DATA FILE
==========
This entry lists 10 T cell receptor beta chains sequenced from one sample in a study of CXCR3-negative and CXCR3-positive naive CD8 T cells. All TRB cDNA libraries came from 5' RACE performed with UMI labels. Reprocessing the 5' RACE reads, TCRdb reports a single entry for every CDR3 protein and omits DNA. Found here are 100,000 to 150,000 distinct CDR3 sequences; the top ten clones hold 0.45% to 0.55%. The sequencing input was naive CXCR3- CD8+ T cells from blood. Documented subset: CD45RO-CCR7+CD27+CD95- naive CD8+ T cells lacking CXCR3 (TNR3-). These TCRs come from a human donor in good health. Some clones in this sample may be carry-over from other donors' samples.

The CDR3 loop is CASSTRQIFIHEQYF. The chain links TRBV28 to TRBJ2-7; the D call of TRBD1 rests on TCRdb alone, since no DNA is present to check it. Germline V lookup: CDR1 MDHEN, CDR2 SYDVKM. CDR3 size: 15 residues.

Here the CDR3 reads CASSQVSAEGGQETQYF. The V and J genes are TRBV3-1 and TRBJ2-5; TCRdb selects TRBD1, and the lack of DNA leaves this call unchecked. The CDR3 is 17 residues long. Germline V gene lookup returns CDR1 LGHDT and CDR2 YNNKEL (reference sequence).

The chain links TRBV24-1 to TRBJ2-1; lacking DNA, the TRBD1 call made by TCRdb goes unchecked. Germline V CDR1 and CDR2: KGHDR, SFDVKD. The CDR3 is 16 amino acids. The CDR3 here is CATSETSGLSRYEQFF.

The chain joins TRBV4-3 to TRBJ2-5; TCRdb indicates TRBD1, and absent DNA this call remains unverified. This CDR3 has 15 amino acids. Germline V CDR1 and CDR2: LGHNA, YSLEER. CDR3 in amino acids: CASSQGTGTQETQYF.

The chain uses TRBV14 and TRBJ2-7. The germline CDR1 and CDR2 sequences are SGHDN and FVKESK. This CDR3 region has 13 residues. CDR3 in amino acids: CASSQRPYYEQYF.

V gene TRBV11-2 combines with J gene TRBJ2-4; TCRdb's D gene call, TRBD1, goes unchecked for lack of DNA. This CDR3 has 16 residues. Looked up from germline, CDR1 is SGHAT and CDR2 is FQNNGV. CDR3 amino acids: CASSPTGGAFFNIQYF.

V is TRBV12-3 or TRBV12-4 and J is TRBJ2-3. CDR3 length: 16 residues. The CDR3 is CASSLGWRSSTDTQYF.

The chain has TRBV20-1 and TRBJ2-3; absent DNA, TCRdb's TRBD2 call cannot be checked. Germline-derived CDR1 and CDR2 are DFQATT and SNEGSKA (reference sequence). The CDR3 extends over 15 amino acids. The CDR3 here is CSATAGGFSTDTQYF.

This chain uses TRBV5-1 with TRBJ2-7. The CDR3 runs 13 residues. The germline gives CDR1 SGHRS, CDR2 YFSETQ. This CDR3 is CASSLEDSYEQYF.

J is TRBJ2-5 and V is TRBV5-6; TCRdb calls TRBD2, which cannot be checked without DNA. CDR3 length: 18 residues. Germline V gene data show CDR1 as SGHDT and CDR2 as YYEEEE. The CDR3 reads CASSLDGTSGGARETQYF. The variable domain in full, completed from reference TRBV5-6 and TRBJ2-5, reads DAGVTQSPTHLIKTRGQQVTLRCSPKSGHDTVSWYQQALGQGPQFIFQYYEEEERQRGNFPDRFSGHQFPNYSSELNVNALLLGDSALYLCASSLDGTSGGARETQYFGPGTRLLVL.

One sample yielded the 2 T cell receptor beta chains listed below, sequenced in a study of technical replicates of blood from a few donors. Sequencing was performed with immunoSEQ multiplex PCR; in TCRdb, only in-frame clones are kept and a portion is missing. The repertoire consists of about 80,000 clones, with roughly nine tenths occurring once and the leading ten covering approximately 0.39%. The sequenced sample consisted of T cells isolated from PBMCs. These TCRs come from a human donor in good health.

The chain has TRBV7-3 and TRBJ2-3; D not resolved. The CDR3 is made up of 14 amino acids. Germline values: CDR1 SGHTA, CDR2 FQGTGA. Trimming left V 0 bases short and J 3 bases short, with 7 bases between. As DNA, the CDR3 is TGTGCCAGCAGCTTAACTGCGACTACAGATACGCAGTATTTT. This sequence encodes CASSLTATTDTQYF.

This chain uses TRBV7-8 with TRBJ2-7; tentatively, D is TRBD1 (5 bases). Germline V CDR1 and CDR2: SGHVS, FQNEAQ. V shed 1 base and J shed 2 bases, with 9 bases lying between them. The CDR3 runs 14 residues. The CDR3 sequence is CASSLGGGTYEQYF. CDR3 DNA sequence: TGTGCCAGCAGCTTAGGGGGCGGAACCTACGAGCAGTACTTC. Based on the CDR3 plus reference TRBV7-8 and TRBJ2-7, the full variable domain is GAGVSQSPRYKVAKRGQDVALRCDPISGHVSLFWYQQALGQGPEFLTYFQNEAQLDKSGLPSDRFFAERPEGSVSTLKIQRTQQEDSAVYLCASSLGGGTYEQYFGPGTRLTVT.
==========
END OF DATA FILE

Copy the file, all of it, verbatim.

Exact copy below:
This entry lists 10 T cell receptor beta chains sequenced from one sample in a study of CXCR3-negative and CXCR3-positive naive CD8 T cells. All TRB cDNA libraries came from 5' RACE performed with UMI labels. Reprocessing the 5' RACE reads, TCRdb reports a single entry for every CDR3 protein and omits DNA. Found here are 100,000 to 150,000 distinct CDR3 sequences; the top ten clones hold 0.45% to 0.55%. The sequencing input was naive CXCR3- CD8+ T cells from blood. Documented subset: CD45RO-CCR7+CD27+CD95- naive CD8+ T cells lacking CXCR3 (TNR3-). These TCRs come from a human donor in good health. Some clones in this sample may be carry-over from other donors' samples.

The CDR3 loop is CASSTRQIFIHEQYF. The chain links TRBV28 to TRBJ2-7; the D call of TRBD1 rests on TCRdb alone, since no DNA is present to check it. Germline V lookup: CDR1 MDHEN, CDR2 SYDVKM. CDR3 size: 15 residues.

Here the CDR3 reads CASSQVSAEGGQETQYF. The V and J genes are TRBV3-1 and TRBJ2-5; TCRdb selects TRBD1, and the lack of DNA leaves this call unchecked. The CDR3 is 17 residues long. Germline V gene lookup returns CDR1 LGHDT and CDR2 YNNKEL (reference sequence).

The chain links TRBV24-1 to TRBJ2-1; lacking DNA, the TRBD1 call made by TCRdb goes unchecked. Germline V CDR1 and CDR2: KGHDR, SFDVKD. The CDR3 is 16 amino acids. The CDR3 here is CATSETSGLSRYEQFF.

The chain joins TRBV4-3 to TRBJ2-5; TCRdb indicates TRBD1, and absent DNA this call remains unverified. This CDR3 has 15 amino acids. Germline V CDR1 and CDR2: LGHNA, YSLEER. CDR3 in amino acids: CASSQGTGTQETQYF.

The chain uses TRBV14 and TRBJ2-7. The germline CDR1 and CDR2 sequences are SGHDN and FVKESK. This CDR3 region has 13 residues. CDR3 in amino acids: CASSQRPYYEQYF.

V gene TRBV11-2 combines with J gene TRBJ2-4; TCRdb's D gene call, TRBD1, goes unchecked for lack of DNA. This CDR3 has 16 residues. Looked up from germline, CDR1 is SGHAT and CDR2 is FQNNGV. CDR3 amino acids: CASSPTGGAFFNIQYF.

V is TRBV12-3 or TRBV12-4 and J is TRBJ2-3. CDR3 length: 16 residues. The CDR3 is CASSLGWRSSTDTQYF.

The chain has TRBV20-1 and TRBJ2-3; absent DNA, TCRdb's TRBD2 call cannot be checked. Germline-derived CDR1 and CDR2 are DFQATT and SNEGSKA (reference sequence). The CDR3 extends over 15 amino acids. The CDR3 here is CSATAGGFSTDTQYF.

This chain uses TRBV5-1 with TRBJ2-7. The CDR3 runs 13 residues. The germline gives CDR1 SGHRS, CDR2 YFSETQ. This CDR3 is CASSLEDSYEQYF.

J is TRBJ2-5 and V is TRBV5-6; TCRdb calls TRBD2, which cannot be checked without DNA. CDR3 length: 18 residues. Germline V gene data show CDR1 as SGHDT and CDR2 as YYEEEE. The CDR3 reads CASSLDGTSGGARETQYF. The variable domain in full, completed from reference TRBV5-6 and TRBJ2-5, reads DAGVTQSPTHLIKTRGQQVTLRCSPKSGHDTVSWYQQALGQGPQFIFQYYEEEERQRGNFPDRFSGHQFPNYSSELNVNALLLGDSALYLCASSLDGTSGGARETQYFGPGTRLLVL.

One sample yielded the 2 T cell receptor beta chains listed below, sequenced in a study of technical replicates of blood from a few donors. Sequencing was performed with immunoSEQ multiplex PCR; in TCRdb, only in-frame clones are kept and a portion is missing. The repertoire consists of about 80,000 clones, with roughly nine tenths occurring once and the leading ten covering approximately 0.39%. The sequenced sample consisted of T cells isolated from PBMCs. These TCRs come from a human donor in good health.

The chain has TRBV7-3 and TRBJ2-3; D not resolved. The CDR3 is made up of 14 amino acids. Germline values: CDR1 SGHTA, CDR2 FQGTGA. Trimming left V 0 bases short and J 3 bases short, with 7 bases between. As DNA, the CDR3 is TGTGCCAGCAGCTTAACTGCGACTACAGATACGCAGTATTTT. This sequence encodes CASSLTATTDTQYF.

This chain uses TRBV7-8 with TRBJ2-7; tentatively, D is TRBD1 (5 bases). Germline V CDR1 and CDR2: SGHVS, FQNEAQ. V shed 1 base and J shed 2 bases, with 9 bases lying between them. The CDR3 runs 14 residues. The CDR3 sequence is CASSLGGGTYEQYF. CDR3 DNA sequence: TGTGCCAGCAGCTTAGGGGGCGGAACCTACGAGCAGTACTTC. Based on the CDR3 plus reference TRBV7-8 and TRBJ2-7, the full variable domain is GAGVSQSPRYKVAKRGQDVALRCDPISGHVSLFWYQQALGQGPEFLTYFQNEAQLDKSGLPSDRFFAERPEGSVSTLKIQRTQQEDSAVYLCASSLGGGTYEQYFGPGTRLTVT.